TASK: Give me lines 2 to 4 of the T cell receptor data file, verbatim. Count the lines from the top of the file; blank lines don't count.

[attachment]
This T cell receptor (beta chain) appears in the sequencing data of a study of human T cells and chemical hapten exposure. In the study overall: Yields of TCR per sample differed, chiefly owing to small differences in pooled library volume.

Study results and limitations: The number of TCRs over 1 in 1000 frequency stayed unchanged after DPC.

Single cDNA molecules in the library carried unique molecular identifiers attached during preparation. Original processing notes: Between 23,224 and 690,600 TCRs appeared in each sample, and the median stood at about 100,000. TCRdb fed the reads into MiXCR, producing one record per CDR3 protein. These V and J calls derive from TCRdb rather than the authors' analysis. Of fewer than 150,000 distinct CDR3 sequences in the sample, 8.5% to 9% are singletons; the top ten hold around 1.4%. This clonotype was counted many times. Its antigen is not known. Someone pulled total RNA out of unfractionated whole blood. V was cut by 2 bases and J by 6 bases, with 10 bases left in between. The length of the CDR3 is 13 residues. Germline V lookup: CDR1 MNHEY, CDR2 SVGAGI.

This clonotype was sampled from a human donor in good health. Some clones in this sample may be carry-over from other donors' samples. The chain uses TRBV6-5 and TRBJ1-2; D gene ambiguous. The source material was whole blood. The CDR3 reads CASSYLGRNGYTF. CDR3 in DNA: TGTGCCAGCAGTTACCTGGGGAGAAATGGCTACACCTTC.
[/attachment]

Study results and limitations: The number of TCRs over 1 in 1000 frequency stayed unchanged after DPC.

Single cDNA molecules in the library carried unique molecular identifiers attached during preparation. Original processing notes: Between 23,224 and 690,600 TCRs appeared in each sample, and the median stood at about 100,000. TCRdb fed the reads into MiXCR, producing one record per CDR3 protein. These V and J calls derive from TCRdb rather than the authors' analysis. Of fewer than 150,000 distinct CDR3 sequences in the sample, 8.5% to 9% are singletons; the top ten hold around 1.4%. This clonotype was counted many times. Its antigen is not known. Someone pulled total RNA out of unfractionated whole blood. V was cut by 2 bases and J by 6 bases, with 10 bases left in between. The length of the CDR3 is 13 residues. Germline V lookup: CDR1 MNHEY, CDR2 SVGAGI.

This clonotype was sampled from a human donor in good health. Some clones in this sample may be carry-over from other donors' samples. The chain uses TRBV6-5 and TRBJ1-2; D gene ambiguous. The source material was whole blood. The CDR3 reads CASSYLGRNGYTF. CDR3 in DNA: TGTGCCAGCAGTTACCTGGGGAGAAATGGCTACACCTTC.